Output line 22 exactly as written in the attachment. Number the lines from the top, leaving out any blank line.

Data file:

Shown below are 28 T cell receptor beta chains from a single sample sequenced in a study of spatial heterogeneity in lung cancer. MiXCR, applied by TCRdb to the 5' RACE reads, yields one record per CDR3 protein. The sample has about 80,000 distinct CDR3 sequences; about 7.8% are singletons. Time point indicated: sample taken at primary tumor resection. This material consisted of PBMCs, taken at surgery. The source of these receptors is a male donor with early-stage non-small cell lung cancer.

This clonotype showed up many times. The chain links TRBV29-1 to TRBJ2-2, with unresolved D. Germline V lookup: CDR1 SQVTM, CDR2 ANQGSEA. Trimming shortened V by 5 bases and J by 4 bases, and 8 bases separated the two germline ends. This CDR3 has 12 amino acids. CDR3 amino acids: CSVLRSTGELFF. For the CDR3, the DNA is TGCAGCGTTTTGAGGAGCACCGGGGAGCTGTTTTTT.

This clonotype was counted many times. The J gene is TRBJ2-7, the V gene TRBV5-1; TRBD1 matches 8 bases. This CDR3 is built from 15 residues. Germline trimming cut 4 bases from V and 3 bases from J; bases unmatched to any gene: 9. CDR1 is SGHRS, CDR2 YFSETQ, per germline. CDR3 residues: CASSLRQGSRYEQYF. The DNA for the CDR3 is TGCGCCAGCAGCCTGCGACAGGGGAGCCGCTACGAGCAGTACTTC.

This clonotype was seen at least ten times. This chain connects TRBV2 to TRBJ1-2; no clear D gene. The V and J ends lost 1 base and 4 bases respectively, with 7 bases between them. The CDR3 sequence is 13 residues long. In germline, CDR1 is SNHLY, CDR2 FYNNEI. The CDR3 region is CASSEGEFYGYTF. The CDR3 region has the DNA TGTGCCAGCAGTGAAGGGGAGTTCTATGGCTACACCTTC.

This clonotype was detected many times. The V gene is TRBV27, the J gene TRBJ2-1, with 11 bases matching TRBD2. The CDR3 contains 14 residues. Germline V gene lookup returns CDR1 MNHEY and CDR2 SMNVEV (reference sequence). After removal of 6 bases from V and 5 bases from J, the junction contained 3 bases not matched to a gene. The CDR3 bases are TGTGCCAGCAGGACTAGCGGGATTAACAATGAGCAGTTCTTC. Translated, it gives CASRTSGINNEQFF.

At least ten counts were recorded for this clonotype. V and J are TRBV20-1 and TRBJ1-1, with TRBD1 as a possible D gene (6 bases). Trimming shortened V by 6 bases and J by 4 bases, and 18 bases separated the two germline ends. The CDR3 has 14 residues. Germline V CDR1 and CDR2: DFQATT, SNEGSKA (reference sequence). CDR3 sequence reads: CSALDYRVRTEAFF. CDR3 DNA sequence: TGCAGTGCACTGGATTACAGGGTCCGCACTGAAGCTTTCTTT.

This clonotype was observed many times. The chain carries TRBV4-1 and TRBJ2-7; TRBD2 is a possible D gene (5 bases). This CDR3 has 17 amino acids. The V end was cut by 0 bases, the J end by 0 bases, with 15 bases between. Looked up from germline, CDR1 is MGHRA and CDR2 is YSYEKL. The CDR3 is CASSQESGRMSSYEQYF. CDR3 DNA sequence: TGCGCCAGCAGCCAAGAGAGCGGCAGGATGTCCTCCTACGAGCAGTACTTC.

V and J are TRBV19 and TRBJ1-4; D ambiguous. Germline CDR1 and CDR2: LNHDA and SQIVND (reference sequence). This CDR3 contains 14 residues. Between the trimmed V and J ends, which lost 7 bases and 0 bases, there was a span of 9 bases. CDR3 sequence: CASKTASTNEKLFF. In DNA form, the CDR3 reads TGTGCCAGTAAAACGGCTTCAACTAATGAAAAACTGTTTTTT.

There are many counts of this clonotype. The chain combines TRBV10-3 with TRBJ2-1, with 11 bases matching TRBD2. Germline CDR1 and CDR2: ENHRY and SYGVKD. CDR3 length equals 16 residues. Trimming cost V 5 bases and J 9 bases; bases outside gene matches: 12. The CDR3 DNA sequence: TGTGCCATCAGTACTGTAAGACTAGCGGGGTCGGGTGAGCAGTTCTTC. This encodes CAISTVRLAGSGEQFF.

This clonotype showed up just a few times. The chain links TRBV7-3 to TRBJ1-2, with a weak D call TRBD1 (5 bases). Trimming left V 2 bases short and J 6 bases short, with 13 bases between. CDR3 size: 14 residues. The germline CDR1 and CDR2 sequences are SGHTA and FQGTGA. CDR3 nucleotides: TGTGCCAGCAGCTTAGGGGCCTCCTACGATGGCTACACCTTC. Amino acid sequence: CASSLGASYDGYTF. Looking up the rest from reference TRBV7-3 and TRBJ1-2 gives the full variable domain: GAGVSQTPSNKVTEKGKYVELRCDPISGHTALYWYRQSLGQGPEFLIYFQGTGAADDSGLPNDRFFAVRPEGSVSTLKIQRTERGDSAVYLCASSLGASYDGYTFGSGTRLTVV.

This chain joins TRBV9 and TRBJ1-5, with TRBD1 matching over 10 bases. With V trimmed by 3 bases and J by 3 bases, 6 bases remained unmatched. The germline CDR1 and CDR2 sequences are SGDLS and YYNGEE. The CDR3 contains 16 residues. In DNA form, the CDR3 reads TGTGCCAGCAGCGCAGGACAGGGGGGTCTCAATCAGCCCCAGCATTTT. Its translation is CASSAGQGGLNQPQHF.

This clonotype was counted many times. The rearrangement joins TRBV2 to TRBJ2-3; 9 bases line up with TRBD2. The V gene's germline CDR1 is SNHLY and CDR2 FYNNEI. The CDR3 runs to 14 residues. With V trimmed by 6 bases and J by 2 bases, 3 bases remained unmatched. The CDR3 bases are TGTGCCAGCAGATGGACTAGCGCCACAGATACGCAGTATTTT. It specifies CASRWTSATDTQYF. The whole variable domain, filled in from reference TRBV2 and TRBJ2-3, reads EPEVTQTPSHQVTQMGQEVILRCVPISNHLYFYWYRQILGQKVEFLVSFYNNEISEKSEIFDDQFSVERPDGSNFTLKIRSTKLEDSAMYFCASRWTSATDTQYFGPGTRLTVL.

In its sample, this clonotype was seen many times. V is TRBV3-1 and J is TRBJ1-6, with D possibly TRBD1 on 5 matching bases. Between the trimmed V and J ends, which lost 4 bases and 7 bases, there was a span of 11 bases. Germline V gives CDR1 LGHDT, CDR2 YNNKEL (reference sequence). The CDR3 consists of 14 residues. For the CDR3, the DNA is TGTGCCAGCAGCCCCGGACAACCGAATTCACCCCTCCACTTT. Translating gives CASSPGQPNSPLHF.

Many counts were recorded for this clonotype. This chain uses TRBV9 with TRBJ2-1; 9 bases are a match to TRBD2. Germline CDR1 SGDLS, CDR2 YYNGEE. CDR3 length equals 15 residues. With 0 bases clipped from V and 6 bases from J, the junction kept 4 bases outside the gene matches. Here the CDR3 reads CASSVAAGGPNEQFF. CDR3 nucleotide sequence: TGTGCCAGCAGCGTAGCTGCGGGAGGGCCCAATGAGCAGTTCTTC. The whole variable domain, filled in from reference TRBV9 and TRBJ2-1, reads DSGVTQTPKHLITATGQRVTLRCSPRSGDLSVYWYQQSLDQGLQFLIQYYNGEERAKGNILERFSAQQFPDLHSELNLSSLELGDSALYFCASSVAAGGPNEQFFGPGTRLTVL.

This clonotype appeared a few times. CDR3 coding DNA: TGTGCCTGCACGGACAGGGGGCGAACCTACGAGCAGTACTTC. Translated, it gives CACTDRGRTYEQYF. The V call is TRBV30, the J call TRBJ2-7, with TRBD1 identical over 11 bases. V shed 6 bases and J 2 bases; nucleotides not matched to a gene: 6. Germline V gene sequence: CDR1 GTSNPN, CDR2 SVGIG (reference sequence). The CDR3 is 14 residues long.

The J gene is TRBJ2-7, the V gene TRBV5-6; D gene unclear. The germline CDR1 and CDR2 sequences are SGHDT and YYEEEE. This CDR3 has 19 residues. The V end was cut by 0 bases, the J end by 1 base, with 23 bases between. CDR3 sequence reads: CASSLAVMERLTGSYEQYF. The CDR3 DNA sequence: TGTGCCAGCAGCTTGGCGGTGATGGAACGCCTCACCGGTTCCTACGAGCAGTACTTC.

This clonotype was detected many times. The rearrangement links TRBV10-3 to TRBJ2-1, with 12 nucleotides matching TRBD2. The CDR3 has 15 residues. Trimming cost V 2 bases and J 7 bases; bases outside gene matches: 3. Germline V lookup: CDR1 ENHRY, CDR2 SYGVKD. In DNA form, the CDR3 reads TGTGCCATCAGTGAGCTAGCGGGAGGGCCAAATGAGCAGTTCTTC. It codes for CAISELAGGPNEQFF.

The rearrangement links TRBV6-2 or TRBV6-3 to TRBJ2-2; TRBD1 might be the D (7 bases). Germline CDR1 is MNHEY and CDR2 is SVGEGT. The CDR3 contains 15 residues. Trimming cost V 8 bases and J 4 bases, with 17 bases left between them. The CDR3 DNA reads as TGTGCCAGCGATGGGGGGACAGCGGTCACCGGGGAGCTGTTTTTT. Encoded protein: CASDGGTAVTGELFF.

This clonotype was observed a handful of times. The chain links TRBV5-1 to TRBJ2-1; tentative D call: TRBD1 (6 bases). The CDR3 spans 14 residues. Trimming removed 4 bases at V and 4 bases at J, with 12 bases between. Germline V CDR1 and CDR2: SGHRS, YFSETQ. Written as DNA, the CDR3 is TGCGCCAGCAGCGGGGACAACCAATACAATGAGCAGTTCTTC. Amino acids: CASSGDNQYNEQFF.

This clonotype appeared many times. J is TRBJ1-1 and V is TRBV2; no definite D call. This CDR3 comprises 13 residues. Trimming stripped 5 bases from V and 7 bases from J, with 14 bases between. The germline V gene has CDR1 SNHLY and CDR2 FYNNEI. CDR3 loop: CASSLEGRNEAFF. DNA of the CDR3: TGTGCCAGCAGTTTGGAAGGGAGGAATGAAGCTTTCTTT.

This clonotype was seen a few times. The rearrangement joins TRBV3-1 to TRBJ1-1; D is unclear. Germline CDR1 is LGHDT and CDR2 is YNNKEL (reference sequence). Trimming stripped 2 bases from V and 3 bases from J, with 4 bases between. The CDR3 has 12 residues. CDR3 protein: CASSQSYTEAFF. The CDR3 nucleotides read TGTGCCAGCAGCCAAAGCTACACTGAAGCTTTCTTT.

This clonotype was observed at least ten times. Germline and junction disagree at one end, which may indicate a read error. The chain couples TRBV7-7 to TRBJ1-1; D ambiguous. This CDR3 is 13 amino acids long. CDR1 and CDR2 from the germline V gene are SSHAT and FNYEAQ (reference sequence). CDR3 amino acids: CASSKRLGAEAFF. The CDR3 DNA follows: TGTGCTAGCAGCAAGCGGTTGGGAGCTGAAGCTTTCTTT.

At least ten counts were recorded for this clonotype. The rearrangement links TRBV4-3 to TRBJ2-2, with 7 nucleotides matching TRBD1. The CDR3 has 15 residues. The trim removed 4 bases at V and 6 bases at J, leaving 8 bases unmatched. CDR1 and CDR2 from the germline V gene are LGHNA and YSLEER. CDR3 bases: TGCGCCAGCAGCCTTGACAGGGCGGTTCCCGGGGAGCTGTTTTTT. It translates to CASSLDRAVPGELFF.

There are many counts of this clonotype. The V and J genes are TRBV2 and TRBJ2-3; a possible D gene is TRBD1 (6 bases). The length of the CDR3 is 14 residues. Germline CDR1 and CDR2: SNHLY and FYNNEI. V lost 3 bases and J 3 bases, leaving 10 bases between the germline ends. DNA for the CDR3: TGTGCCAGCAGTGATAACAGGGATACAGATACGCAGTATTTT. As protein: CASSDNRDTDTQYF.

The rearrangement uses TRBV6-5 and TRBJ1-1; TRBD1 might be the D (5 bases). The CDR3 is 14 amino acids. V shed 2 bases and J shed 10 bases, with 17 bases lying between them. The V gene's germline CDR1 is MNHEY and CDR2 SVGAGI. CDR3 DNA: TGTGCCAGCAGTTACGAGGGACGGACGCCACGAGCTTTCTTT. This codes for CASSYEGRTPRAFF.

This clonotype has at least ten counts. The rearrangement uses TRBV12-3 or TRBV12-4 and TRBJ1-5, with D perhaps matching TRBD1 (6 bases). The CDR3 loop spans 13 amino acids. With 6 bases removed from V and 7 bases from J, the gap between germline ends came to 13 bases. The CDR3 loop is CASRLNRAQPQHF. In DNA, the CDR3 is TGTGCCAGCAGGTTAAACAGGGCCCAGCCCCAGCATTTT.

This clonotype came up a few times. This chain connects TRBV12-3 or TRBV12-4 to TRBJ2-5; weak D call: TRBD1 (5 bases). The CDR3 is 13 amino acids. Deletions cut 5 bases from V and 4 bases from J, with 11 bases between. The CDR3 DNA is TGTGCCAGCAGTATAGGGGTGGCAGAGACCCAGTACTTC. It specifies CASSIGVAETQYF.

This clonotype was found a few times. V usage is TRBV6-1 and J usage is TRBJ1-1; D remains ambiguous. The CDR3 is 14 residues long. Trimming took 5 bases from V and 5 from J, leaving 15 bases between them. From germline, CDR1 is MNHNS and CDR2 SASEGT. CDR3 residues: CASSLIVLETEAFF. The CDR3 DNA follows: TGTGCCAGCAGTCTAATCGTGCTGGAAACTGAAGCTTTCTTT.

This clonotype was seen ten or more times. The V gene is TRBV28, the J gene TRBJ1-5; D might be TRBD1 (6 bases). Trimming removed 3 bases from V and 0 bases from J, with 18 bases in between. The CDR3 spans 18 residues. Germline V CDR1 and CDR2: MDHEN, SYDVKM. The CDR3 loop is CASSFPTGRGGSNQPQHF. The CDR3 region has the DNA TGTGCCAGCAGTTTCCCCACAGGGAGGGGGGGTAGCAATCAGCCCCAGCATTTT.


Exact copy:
This clonotype was observed at least ten times. Germline and junction disagree at one end, which may indicate a read error. The chain couples TRBV7-7 to TRBJ1-1; D ambiguous. This CDR3 is 13 amino acids long. CDR1 and CDR2 from the germline V gene are SSHAT and FNYEAQ (reference sequence). CDR3 amino acids: CASSKRLGAEAFF. The CDR3 DNA follows: TGTGCTAGCAGCAAGCGGTTGGGAGCTGAAGCTTTCTTT.